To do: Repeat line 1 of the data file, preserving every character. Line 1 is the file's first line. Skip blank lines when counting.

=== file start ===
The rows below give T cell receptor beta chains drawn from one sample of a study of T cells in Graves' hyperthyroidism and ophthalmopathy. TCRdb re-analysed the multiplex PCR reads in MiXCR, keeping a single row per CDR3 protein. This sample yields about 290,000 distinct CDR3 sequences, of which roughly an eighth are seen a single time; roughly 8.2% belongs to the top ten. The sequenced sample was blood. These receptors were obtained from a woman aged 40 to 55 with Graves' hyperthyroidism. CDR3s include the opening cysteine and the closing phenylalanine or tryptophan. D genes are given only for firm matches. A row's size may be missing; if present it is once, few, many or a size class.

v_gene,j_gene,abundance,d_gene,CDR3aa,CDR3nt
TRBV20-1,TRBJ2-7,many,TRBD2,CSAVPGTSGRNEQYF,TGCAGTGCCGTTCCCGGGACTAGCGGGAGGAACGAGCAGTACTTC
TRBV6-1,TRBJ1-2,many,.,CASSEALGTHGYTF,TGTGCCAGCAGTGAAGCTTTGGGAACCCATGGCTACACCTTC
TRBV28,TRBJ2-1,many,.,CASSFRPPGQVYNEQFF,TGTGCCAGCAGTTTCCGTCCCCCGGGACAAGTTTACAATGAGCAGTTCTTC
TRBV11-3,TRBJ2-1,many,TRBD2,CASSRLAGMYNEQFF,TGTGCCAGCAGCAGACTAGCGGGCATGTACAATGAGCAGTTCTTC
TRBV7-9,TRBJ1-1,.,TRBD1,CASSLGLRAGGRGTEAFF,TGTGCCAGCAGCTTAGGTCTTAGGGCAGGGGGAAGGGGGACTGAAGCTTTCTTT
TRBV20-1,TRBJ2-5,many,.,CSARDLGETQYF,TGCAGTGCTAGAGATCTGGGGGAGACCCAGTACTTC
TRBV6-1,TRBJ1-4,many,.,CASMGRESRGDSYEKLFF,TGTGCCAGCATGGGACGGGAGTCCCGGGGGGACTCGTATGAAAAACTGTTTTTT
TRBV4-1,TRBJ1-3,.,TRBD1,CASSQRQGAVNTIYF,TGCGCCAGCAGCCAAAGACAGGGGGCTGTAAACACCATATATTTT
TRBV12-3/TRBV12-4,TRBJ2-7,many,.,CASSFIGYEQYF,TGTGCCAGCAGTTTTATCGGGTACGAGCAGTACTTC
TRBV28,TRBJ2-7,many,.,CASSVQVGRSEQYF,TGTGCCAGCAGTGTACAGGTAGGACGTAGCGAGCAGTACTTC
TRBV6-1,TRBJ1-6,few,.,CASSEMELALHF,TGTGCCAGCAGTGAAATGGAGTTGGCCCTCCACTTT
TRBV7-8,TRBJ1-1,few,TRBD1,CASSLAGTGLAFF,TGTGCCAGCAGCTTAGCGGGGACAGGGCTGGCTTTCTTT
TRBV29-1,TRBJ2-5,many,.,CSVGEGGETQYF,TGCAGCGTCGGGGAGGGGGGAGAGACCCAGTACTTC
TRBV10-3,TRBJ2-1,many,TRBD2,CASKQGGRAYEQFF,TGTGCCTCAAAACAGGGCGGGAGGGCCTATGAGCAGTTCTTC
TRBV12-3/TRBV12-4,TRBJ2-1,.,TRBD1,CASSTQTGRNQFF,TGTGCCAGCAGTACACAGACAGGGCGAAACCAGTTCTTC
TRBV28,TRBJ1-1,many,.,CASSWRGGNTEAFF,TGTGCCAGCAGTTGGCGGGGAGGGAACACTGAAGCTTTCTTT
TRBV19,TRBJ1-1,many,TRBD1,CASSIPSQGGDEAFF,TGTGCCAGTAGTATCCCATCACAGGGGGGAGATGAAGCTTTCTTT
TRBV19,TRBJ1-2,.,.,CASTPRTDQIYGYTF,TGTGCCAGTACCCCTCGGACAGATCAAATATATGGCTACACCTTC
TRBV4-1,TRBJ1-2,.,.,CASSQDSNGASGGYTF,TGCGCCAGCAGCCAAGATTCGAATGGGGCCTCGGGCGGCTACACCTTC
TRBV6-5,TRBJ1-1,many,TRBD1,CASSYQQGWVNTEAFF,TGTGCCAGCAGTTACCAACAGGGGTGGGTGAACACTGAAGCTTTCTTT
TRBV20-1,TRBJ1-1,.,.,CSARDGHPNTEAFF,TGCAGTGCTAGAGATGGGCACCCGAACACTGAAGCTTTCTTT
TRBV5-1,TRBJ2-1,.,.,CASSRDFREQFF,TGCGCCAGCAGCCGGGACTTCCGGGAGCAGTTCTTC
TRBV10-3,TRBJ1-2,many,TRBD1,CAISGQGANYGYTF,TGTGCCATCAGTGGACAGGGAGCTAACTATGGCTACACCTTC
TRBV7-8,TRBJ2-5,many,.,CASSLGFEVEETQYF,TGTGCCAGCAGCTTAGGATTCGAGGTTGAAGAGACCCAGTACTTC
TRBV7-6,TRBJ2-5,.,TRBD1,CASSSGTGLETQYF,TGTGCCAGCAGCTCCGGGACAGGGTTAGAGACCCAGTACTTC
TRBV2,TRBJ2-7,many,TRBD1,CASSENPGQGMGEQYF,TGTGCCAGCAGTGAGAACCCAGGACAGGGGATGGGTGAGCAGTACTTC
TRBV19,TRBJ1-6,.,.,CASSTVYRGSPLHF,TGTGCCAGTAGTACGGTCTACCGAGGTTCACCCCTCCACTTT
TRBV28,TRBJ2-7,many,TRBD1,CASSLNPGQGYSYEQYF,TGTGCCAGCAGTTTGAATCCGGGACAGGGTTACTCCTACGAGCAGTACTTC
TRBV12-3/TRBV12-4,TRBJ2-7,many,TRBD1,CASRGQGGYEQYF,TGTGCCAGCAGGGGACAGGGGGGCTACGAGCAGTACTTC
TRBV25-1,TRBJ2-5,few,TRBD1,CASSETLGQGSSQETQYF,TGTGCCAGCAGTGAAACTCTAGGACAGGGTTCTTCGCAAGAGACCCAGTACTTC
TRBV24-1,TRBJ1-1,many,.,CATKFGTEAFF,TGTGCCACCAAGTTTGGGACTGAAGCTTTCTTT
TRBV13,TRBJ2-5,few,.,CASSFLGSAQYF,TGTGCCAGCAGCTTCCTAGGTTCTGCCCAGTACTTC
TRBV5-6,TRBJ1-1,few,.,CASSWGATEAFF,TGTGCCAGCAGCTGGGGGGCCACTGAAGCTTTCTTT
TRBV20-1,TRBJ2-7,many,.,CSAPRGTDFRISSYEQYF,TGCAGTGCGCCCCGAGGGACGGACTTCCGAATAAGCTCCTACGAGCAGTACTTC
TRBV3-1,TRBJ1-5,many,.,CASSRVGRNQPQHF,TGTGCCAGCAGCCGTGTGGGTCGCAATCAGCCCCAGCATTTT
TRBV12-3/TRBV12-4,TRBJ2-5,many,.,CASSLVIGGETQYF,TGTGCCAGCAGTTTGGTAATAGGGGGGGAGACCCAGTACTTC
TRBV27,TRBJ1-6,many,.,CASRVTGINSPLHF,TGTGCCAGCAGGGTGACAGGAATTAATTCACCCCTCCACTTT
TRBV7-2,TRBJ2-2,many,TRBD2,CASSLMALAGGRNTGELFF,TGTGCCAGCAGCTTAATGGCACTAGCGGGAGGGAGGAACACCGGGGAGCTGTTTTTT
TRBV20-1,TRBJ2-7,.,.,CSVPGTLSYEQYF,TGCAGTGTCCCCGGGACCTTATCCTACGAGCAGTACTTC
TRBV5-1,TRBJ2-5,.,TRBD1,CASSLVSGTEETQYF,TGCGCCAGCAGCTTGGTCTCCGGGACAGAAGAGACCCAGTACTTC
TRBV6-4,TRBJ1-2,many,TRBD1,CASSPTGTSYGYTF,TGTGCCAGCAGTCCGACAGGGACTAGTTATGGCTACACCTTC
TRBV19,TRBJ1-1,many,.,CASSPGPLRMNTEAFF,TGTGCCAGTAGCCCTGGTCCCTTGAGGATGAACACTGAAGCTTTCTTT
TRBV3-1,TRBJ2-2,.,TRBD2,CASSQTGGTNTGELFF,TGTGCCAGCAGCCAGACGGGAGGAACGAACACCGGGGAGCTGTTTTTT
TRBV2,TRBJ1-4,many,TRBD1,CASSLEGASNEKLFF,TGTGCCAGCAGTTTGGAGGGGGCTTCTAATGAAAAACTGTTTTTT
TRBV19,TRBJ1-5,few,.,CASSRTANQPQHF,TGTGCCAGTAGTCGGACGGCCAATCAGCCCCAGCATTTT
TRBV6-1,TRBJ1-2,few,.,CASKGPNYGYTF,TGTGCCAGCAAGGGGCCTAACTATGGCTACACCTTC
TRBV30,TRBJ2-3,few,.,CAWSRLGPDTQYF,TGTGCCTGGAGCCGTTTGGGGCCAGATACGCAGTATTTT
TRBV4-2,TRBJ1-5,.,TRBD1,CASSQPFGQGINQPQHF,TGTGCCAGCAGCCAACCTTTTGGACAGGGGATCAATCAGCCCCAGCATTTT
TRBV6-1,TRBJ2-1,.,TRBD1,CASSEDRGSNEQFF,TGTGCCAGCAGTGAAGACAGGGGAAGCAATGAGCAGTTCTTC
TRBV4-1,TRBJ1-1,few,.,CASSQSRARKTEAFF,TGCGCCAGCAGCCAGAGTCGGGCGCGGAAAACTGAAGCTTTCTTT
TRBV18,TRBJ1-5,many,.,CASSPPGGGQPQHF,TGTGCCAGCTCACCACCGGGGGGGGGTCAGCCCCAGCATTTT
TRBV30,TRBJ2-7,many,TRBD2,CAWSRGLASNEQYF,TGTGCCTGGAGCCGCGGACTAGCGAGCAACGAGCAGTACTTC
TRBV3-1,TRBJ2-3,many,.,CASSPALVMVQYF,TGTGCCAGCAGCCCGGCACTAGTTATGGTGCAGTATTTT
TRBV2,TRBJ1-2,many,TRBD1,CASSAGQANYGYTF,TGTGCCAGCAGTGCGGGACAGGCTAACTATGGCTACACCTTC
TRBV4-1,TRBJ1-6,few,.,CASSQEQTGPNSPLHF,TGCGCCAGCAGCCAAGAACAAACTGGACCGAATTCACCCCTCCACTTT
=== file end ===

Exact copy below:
The rows below give T cell receptor beta chains drawn from one sample of a study of T cells in Graves' hyperthyroidism and ophthalmopathy. TCRdb re-analysed the multiplex PCR reads in MiXCR, keeping a single row per CDR3 protein. This sample yields about 290,000 distinct CDR3 sequences, of which roughly an eighth are seen a single time; roughly 8.2% belongs to the top ten. The sequenced sample was blood. These receptors were obtained from a woman aged 40 to 55 with Graves' hyperthyroidism. CDR3s include the opening cysteine and the closing phenylalanine or tryptophan. D genes are given only for firm matches. A row's size may be missing; if present it is once, few, many or a size class.